Saturday, December 5, 2020

Grapes, raisins, and wine, part 2: Eng. grape and related words

[This entry is taken from a chapter of Part II of the open-source textbook Spanish-English Cognates: An Unconventional Introduction to Spanish Linguistics.]

This is Part 2 of 3. Go to Part 1

Eng. grape and related words

Let us now take a look at the origin of Eng. grape [ˈɡɹeɪ̯p], the equivalent of Lat. ūva, whose history is equally interesting and convoluted. This word also came into English from Od French grape, in the mid-13th century. Old French grape, first attested in the early 12th century, actually meant ‘bunch of grapes’, which is what grape meant in English too at first. Actually, the word grape ‘was first adopted in plural and collective uses, from which a new sense of the singular was afterwards evolved’ (OED). The new Middle English loanword grape replaced the Old English word for ‘grape’ which was winberige, a compound that literally meant ‘wine berry’. Clearly, the main purpose of grapes was then to make wine, much as it had been for the Romans and their descendants.

The French word grape that English borrowed did not come into French from Latin, however, but rather, ultimately, from a Germanic language, though the French word grape itself with the meaning it had in the 12th century was derived in French from the Germanic source from earlier uses. Old French grape, also spelled grappe and crape, was a feminine noun that meant ‘bunch of grapes’ and it seems to have been derived (in French) from the verb graper ‘to gather grapes with a vine-hook’, a verb which was derived, also in French, from the noun grape meaning ‘hook’. It is this last noun that ultimately comes from (unattested) Proto-Germanic *krappon- (cf. attested Old High German krapfo), also meaning ‘hook’ (OED). The French word grape has evolved into Modern French grappe (crappe in north-eastern dialects) and it now means ‘bunch’ when referring to fruits such as grapes, onions, or flowers, equivalent to Sp. racimo for fruits, Sp. ristra for onions, and Sp. ramillete for flowers.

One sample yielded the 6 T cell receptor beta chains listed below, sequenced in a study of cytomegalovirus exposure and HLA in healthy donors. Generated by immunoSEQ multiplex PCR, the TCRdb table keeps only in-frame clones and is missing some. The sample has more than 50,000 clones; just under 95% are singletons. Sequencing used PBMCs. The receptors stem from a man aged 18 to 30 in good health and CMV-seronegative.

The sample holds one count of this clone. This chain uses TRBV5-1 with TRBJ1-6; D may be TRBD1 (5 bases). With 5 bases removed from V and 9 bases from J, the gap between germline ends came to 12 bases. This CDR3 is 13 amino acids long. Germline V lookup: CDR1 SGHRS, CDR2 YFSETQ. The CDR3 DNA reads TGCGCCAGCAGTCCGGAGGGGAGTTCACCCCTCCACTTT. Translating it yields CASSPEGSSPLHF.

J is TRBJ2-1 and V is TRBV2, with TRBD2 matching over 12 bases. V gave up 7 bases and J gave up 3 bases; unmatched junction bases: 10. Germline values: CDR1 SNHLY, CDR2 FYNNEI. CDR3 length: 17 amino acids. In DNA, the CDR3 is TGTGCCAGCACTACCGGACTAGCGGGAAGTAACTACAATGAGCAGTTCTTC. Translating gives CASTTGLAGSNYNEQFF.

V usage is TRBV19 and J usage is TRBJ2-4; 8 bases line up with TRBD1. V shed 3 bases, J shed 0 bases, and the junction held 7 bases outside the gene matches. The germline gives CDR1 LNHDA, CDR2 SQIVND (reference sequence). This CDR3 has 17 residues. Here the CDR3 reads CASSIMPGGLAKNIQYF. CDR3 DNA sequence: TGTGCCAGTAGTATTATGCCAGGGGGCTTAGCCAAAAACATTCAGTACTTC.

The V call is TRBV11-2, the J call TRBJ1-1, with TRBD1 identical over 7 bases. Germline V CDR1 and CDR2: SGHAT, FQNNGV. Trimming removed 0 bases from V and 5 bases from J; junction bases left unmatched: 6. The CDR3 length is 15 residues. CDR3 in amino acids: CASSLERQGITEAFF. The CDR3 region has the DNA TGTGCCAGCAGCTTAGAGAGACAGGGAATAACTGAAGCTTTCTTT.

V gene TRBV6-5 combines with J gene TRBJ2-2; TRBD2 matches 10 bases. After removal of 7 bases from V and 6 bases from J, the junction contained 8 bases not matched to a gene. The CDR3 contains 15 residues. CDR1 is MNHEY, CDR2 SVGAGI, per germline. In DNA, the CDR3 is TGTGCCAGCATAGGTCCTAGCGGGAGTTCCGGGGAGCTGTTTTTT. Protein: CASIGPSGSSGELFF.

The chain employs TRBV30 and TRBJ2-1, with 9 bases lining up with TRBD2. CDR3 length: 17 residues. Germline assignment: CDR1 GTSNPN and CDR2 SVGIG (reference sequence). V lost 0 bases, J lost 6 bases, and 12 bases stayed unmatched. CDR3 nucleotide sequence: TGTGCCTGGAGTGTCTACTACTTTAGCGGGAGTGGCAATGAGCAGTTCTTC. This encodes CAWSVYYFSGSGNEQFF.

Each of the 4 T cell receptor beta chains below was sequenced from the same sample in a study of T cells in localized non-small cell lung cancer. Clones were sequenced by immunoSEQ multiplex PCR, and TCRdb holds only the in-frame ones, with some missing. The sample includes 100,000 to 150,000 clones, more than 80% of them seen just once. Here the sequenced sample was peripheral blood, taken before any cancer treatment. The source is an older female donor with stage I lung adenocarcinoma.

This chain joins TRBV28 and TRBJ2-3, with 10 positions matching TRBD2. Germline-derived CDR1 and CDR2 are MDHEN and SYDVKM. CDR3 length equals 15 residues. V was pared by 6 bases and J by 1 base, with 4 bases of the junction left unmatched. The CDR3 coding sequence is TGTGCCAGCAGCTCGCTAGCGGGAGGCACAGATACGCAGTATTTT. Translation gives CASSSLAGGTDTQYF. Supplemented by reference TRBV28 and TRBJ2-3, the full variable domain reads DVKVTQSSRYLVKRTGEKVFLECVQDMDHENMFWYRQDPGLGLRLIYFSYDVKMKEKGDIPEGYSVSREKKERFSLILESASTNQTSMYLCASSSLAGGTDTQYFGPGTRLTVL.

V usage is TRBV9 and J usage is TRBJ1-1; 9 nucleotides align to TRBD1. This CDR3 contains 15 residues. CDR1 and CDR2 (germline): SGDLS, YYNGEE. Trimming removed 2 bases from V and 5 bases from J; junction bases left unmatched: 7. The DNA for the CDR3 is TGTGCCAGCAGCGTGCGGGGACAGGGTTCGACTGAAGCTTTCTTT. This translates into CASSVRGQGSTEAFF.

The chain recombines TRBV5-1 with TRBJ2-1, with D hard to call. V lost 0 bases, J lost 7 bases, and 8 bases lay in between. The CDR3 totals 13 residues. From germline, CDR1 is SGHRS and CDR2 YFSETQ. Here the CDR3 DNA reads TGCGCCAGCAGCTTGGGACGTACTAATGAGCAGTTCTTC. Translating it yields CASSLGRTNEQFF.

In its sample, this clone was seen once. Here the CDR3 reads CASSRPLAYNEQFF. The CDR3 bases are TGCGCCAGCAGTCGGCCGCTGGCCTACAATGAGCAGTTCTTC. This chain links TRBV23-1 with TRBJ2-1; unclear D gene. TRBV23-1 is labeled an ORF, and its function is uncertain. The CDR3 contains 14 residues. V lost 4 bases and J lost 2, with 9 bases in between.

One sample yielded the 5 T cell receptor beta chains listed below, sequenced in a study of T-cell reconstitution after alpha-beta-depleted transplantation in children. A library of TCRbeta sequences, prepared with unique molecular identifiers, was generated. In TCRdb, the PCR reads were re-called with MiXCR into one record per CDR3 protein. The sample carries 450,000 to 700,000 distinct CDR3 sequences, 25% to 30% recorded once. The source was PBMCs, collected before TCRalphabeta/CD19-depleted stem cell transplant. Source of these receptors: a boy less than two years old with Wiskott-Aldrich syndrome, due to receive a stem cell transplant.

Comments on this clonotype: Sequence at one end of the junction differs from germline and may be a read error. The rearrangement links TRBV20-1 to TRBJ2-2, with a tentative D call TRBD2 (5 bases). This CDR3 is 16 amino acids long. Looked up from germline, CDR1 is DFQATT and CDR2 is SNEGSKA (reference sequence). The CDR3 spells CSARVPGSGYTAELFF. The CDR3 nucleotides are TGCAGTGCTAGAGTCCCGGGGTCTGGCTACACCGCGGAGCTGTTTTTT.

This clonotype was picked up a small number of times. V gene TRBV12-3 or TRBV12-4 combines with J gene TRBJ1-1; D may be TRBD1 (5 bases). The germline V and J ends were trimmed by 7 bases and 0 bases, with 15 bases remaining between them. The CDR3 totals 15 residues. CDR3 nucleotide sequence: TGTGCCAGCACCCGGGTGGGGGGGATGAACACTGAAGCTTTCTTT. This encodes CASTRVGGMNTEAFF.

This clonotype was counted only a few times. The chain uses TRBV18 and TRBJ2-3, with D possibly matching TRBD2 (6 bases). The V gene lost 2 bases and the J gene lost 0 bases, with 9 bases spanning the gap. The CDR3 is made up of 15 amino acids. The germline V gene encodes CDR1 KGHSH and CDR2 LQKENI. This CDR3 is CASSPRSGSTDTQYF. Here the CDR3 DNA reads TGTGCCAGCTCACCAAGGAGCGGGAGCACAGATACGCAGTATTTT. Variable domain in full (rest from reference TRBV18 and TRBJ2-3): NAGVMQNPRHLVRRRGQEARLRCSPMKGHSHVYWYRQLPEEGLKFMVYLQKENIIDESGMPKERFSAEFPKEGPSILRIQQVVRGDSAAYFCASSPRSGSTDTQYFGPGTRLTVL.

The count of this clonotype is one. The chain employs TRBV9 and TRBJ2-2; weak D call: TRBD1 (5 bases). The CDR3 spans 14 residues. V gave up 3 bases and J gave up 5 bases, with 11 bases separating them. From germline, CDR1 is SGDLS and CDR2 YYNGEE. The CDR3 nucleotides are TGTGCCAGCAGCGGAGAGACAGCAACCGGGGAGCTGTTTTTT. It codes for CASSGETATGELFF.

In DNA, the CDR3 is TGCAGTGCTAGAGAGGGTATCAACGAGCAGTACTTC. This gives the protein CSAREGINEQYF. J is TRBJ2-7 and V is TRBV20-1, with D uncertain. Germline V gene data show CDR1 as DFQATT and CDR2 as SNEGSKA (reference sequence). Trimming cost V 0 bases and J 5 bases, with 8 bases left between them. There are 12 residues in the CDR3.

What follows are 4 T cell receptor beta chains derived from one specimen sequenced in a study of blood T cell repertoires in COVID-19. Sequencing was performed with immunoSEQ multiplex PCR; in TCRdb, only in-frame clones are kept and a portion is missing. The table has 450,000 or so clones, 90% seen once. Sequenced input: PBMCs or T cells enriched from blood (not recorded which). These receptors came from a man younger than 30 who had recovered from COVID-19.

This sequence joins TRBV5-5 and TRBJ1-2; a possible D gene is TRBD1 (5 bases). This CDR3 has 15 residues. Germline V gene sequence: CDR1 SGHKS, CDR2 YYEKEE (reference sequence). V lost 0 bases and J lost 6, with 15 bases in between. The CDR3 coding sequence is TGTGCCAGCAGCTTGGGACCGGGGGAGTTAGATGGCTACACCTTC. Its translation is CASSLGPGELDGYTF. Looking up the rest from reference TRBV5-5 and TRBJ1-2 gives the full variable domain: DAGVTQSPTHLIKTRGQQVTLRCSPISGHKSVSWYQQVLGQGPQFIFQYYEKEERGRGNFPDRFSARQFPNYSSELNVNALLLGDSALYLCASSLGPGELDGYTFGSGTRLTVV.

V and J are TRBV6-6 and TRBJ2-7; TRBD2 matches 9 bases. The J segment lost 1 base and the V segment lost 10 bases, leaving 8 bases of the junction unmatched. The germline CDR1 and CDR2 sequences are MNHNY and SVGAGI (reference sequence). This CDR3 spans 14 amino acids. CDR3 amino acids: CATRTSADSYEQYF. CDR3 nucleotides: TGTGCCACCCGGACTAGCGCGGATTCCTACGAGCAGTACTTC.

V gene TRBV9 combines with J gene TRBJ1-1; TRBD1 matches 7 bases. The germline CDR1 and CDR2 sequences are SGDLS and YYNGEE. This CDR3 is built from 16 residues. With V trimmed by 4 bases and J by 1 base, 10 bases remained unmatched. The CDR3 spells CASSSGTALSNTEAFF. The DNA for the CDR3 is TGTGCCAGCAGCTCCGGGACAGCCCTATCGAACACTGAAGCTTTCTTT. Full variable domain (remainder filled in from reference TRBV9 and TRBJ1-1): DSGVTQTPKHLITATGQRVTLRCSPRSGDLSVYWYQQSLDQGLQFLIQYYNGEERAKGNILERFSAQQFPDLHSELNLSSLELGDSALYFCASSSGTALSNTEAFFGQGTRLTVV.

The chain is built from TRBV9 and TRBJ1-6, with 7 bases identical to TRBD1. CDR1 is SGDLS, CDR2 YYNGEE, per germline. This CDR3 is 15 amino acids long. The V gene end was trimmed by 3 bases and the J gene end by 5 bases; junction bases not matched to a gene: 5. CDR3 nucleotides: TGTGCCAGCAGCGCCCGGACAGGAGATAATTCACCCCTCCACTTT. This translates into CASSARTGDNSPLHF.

The verb graper has not made into Modern French, since it became obsolete. Italian has a related noun grappa1 meaning ‘cramp iron’, that is ‘a piece of iron with bent ends for holding together building stones or the like’ (RHWUD).

Figure 3: Cramp irons (Sp. grapas)[i]

This meaning is derived from the original word’s source meaning ‘hook’.[ii] Another related word in Italian is grappolo (earlier grappo) meaning ‘bunch, cluster’, referring mostly to fruits or flowers, equivalent to French grappe (see above), e.g. grappolo d’uva ‘bunch of grapes’, grappoli umani ‘bunches/clusters of people’. The word for ‘cluster bomb’ in Italian is bomba a grappolo (cf. Sp. bomba de racimo, see above).[1] Note that the word for a single grape in Italian is uva, just like in Spanish. The expression for a single grape can also be acino d’uva, but here too ellipsis may take place and thus the word acino [ˈa.ʧ] by itself can also mean ‘grape’.